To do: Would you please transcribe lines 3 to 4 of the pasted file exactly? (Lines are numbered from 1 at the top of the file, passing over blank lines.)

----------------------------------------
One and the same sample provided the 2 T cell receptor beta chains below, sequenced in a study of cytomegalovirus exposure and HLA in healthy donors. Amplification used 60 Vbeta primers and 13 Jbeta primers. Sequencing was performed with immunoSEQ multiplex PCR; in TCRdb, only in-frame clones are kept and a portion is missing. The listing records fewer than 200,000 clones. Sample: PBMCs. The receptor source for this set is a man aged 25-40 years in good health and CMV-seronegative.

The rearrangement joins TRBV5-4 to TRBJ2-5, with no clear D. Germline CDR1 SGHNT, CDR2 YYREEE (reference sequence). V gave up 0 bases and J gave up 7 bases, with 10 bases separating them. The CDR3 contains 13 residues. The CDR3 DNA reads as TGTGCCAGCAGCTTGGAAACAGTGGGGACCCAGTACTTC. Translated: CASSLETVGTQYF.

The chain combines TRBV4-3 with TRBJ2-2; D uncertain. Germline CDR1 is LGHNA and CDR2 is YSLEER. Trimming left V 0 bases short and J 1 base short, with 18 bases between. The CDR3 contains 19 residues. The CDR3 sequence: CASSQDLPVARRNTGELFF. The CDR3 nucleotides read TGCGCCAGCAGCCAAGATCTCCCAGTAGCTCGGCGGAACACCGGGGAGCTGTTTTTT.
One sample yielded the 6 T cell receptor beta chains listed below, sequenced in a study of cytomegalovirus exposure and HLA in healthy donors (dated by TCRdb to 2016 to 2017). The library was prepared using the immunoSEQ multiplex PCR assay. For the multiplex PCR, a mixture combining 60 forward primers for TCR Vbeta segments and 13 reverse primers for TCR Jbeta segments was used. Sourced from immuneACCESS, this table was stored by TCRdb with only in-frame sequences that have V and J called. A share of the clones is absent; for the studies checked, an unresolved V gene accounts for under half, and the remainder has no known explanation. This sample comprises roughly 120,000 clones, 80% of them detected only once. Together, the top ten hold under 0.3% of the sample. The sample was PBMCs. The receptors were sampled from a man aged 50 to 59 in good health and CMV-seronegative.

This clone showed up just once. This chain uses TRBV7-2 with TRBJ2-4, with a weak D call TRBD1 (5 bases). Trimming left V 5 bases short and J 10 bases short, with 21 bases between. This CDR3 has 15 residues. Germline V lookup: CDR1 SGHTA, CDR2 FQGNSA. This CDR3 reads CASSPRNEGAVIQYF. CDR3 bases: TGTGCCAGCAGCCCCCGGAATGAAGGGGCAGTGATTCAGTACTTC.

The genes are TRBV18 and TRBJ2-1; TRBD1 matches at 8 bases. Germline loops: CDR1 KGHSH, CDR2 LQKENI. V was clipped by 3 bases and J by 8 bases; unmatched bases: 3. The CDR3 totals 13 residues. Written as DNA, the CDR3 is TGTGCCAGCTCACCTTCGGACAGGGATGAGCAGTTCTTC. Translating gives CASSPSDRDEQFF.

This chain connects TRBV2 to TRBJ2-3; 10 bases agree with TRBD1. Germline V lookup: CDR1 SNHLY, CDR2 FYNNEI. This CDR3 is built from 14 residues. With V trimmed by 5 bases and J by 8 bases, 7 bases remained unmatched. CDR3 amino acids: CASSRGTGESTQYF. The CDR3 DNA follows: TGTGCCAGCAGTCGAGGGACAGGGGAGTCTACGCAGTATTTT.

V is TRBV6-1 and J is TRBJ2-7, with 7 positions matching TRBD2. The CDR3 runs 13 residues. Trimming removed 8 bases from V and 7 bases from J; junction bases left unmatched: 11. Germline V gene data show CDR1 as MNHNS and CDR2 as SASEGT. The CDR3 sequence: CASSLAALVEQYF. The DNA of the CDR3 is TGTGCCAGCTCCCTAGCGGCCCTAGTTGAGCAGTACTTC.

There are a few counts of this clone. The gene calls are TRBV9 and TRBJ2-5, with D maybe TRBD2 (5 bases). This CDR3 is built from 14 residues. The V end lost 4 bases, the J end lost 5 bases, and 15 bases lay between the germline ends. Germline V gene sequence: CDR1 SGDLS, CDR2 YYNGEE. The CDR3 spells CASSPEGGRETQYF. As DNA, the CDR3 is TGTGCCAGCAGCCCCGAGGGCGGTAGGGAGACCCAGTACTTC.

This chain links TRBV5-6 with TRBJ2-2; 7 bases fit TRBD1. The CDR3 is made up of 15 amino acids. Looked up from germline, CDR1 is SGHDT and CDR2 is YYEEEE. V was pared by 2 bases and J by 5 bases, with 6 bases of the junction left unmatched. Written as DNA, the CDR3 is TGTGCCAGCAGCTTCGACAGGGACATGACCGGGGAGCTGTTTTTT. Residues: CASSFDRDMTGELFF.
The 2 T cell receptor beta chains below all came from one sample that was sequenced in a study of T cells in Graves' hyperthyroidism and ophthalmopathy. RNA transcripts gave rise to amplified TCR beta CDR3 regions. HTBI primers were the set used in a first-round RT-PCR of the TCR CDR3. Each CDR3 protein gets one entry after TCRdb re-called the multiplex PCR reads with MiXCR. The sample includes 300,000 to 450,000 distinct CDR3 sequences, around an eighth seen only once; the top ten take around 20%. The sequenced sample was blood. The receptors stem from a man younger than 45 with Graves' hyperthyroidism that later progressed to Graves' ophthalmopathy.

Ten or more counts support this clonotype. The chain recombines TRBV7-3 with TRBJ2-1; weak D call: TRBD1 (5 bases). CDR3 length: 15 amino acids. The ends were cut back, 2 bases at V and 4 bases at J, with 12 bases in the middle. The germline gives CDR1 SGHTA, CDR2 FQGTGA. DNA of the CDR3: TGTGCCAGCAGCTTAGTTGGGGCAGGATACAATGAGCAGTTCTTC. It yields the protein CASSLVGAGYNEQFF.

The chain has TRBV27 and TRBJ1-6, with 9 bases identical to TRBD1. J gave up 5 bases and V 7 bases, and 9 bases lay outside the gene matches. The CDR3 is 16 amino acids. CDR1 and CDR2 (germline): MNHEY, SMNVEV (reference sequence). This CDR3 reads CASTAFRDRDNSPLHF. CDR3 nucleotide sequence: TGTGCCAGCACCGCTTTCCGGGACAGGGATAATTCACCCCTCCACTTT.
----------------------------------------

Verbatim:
The chain combines TRBV4-3 with TRBJ2-2; D uncertain. Germline CDR1 is LGHNA and CDR2 is YSLEER. Trimming left V 0 bases short and J 1 base short, with 18 bases between. The CDR3 contains 19 residues. The CDR3 sequence: CASSQDLPVARRNTGELFF. The CDR3 nucleotides read TGCGCCAGCAGCCAAGATCTCCCAGTAGCTCGGCGGAACACCGGGGAGCTGTTTTTT.
One sample yielded the 6 T cell receptor beta chains listed below, sequenced in a study of cytomegalovirus exposure and HLA in healthy donors (dated by TCRdb to 2016 to 2017). The library was prepared using the immunoSEQ multiplex PCR assay. For the multiplex PCR, a mixture combining 60 forward primers for TCR Vbeta segments and 13 reverse primers for TCR Jbeta segments was used. Sourced from immuneACCESS, this table was stored by TCRdb with only in-frame sequences that have V and J called. A share of the clones is absent; for the studies checked, an unresolved V gene accounts for under half, and the remainder has no known explanation. This sample comprises roughly 120,000 clones, 80% of them detected only once. Together, the top ten hold under 0.3% of the sample. The sample was PBMCs. The receptors were sampled from a man aged 50 to 59 in good health and CMV-seronegative.